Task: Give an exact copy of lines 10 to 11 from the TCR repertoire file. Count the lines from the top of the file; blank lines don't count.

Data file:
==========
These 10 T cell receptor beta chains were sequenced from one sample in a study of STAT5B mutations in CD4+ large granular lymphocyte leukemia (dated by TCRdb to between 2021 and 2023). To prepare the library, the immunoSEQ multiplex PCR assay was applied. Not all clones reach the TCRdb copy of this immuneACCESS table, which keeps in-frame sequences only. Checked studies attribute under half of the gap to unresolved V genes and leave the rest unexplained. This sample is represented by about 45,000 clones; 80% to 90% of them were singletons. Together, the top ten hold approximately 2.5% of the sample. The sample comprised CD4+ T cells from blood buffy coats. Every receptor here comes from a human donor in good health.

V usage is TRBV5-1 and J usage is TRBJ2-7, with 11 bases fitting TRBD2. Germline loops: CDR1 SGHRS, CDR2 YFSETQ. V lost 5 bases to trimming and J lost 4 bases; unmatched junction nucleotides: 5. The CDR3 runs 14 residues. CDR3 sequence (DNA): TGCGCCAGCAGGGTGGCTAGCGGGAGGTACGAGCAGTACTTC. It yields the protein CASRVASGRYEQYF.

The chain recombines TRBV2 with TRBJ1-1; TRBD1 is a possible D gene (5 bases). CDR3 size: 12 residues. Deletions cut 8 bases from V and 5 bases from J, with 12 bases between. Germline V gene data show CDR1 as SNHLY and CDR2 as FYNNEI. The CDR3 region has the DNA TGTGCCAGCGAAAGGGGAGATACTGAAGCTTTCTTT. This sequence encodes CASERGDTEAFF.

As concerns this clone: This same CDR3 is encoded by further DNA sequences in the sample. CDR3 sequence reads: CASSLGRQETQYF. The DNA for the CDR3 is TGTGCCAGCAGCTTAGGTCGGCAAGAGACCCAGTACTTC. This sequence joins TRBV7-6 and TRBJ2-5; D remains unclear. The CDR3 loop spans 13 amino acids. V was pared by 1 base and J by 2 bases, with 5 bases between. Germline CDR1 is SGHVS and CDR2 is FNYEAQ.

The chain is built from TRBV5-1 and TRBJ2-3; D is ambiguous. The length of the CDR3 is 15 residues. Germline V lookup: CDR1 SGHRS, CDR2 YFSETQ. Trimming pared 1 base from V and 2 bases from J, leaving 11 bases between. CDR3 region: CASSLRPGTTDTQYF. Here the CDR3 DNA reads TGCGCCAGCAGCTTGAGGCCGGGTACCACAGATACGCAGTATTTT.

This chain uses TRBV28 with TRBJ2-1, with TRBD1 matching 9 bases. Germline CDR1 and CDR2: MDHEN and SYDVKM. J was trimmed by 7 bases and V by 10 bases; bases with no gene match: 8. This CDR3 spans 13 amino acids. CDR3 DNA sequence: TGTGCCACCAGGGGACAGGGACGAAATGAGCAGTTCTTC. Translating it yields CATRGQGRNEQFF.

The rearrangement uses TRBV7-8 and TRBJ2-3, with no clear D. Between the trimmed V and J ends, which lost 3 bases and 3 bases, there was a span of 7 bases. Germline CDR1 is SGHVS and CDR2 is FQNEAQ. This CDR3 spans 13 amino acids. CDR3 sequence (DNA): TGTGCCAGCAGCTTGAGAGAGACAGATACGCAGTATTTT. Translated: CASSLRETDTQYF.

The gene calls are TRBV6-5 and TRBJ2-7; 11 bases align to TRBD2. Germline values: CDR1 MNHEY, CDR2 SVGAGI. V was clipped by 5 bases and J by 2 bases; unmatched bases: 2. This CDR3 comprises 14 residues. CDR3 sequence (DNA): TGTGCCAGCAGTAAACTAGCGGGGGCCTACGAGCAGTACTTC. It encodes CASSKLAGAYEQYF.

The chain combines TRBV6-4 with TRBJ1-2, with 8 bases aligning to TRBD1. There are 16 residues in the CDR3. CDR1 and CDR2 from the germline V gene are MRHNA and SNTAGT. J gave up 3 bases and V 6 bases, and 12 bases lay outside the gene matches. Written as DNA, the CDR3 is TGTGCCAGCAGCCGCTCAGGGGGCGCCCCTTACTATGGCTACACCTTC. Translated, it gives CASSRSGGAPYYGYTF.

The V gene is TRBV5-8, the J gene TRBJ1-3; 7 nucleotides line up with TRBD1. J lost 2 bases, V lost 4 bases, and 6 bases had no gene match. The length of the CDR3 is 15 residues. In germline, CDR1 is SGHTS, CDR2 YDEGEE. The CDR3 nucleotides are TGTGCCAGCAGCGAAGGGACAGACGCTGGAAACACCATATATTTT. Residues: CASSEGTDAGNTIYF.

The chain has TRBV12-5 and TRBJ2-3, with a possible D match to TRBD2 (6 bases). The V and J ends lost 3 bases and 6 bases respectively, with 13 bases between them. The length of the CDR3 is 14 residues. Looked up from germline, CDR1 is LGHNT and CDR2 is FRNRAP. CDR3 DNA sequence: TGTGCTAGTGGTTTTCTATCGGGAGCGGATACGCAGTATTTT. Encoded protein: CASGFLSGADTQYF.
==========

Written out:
The V gene is TRBV5-8, the J gene TRBJ1-3; 7 nucleotides line up with TRBD1. J lost 2 bases, V lost 4 bases, and 6 bases had no gene match. The length of the CDR3 is 15 residues. In germline, CDR1 is SGHTS, CDR2 YDEGEE. The CDR3 nucleotides are TGTGCCAGCAGCGAAGGGACAGACGCTGGAAACACCATATATTTT. Residues: CASSEGTDAGNTIYF.

The chain has TRBV12-5 and TRBJ2-3, with a possible D match to TRBD2 (6 bases). The V and J ends lost 3 bases and 6 bases respectively, with 13 bases between them. The length of the CDR3 is 14 residues. Looked up from germline, CDR1 is LGHNT and CDR2 is FRNRAP. CDR3 DNA sequence: TGTGCTAGTGGTTTTCTATCGGGAGCGGATACGCAGTATTTT. Encoded protein: CASGFLSGADTQYF.